LW: Yeah! Recently I made a song with Yoni Wolf from Why? I also made a cover with a musician I love called Nnamdi Ogbonnaya, who is a multi-instrumentalist from Chicago. We just made a cover of Sixpence None the Richer’s Kiss Me!

RSC: Such a nostalgic song!
LW: Yeah, isn’t it? We were playing and just stopped and thought, this really is an incredible song [laughs]. It’s nice to be doing different things for fun, I guess when writing for Lala there’s an extra element of pressure. In a way I’m writing for an entity that isn’t just myself, it’s the band, the label and everybody else involved. So it’s good to keep doing things that nobody will ever hear.

RSC: Of course, it’s good for the soul. Do you have a cold [laughs]?
LW: [Laughing] I do! I do have a tiny bit of a cold, I’m so sorry!

RSC: No no please don’t apologise! You’re not run down from touring are you?
LW: Well, I was really ill all week on tour but it’s clearing up now. Whenever I sniffle I keep trying to pull the phone away… but yes, being on tour was amazing!

Who were you with this time around?
LW: Well the thing with that is it was with multiple bands. Four days with Wolf Parade, two days with a band called Level Up and a day with Why? Which is quite unusual and a bit jarring but such an experience!

Photography by Matthew James Wilson

RSC: So what other influences in music, arts and beyond would you list?
LW: A big question! I worked in an art house movie theatre when I was eighteen, which was based at the Hollywood Forever Cemetery and I was influenced by a lot of stuff I saw there. They showed the movie Badlands which started my long term obsession. Movies are an important medium for me, especially as my dad is a filmmaker. At art school I was reading a lot of comic books too, such as the classics by Daniel Clowes. I think that having a visual background impacts the way I write my songs too. Hmm, what else? Mitski is up there, her music is so emotional and swelling, it feels really big and that appeals to me. Another musical influence is the band Pavement, I loved their odd lyrics a lot when growing up.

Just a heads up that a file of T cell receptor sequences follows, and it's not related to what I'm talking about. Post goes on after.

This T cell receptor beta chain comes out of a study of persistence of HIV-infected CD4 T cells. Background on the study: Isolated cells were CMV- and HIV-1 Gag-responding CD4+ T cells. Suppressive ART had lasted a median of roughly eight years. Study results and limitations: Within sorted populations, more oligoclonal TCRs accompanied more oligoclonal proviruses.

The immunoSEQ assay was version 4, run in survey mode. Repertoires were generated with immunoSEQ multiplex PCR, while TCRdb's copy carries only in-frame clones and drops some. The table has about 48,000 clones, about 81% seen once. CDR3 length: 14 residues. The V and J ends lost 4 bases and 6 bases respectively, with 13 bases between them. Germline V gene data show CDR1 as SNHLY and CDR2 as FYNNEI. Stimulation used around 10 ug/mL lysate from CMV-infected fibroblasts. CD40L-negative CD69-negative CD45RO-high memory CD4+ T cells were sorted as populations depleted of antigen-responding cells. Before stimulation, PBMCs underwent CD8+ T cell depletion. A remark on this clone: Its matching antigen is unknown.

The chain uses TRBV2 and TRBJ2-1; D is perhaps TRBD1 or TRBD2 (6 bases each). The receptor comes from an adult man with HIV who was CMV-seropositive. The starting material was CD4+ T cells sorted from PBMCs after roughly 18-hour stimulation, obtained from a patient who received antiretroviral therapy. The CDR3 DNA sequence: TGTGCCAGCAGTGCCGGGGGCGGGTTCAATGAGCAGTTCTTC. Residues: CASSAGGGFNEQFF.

RSC: Lot’s of visual gems in there. Any visions for your next video?
LW: I’m thinking about doing one for Copycat and there’s a couple of videos I really like that came out from an artist this year called Sen Morimoto, a Chicago based musician that I love. His stuff is very cool.

RSC: Nice, so does your new album name, The Lamb hold any relevance to you? It’s quite a symbolic name?
LW: Yeah I think it kinda does. I see myself as baby sheep in a way. I was sort of learning how to walk, communicate and live for the first time when I was writing the new album. My entire life changed after making the decision to become sober. People say it’s like being ‘born again’ and I do understand why! I’m not religious but it feels like a perfect fit.

RSC: So how will you be celebrating the new album this September?
LW: We have the release show that night at the Empty Bottle, a venue ’round the corner from my house where all of my friends work and I’ve been going to since I have moved to Chicago. It’s in the middle of the tour but I’m sure there will be scope to celebrate! Maybe we’ll go mini golfing too…

Lala Lala’s sophomore LP, The Lamb, is out 28th September via Hardly Art.